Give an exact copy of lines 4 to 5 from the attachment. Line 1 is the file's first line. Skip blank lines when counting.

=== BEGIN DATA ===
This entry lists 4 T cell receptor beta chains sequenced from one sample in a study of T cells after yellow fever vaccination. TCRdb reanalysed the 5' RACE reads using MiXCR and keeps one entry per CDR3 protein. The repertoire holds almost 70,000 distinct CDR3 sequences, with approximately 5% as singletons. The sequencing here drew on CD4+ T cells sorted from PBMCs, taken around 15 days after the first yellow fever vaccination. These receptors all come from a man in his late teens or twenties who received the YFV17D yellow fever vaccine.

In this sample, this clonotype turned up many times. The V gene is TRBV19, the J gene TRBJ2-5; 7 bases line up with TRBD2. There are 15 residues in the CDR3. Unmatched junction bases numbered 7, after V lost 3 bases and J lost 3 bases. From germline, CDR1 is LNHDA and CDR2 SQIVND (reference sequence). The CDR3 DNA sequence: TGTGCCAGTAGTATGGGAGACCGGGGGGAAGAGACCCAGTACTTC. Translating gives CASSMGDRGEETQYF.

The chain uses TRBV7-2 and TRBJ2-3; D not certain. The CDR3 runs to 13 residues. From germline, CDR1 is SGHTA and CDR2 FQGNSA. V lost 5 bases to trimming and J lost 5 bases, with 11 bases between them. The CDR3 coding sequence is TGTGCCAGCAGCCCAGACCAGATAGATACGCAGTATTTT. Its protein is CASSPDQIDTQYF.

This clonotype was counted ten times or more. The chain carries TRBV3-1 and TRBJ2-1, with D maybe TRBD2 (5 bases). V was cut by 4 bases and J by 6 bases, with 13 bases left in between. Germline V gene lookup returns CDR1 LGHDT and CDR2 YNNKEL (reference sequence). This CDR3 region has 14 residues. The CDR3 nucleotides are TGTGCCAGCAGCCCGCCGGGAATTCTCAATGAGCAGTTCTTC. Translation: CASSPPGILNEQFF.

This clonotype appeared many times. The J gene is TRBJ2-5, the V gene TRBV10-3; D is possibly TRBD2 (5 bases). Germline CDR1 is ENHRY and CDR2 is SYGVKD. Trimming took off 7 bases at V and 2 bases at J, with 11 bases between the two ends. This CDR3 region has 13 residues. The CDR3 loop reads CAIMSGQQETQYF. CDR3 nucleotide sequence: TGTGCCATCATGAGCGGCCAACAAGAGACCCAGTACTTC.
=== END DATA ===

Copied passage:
This clonotype was counted ten times or more. The chain carries TRBV3-1 and TRBJ2-1, with D maybe TRBD2 (5 bases). V was cut by 4 bases and J by 6 bases, with 13 bases left in between. Germline V gene lookup returns CDR1 LGHDT and CDR2 YNNKEL (reference sequence). This CDR3 region has 14 residues. The CDR3 nucleotides are TGTGCCAGCAGCCCGCCGGGAATTCTCAATGAGCAGTTCTTC. Translation: CASSPPGILNEQFF.

This clonotype appeared many times. The J gene is TRBJ2-5, the V gene TRBV10-3; D is possibly TRBD2 (5 bases). Germline CDR1 is ENHRY and CDR2 is SYGVKD. Trimming took off 7 bases at V and 2 bases at J, with 11 bases between the two ends. This CDR3 region has 13 residues. The CDR3 loop reads CAIMSGQQETQYF. CDR3 nucleotide sequence: TGTGCCATCATGAGCGGCCAACAAGAGACCCAGTACTTC.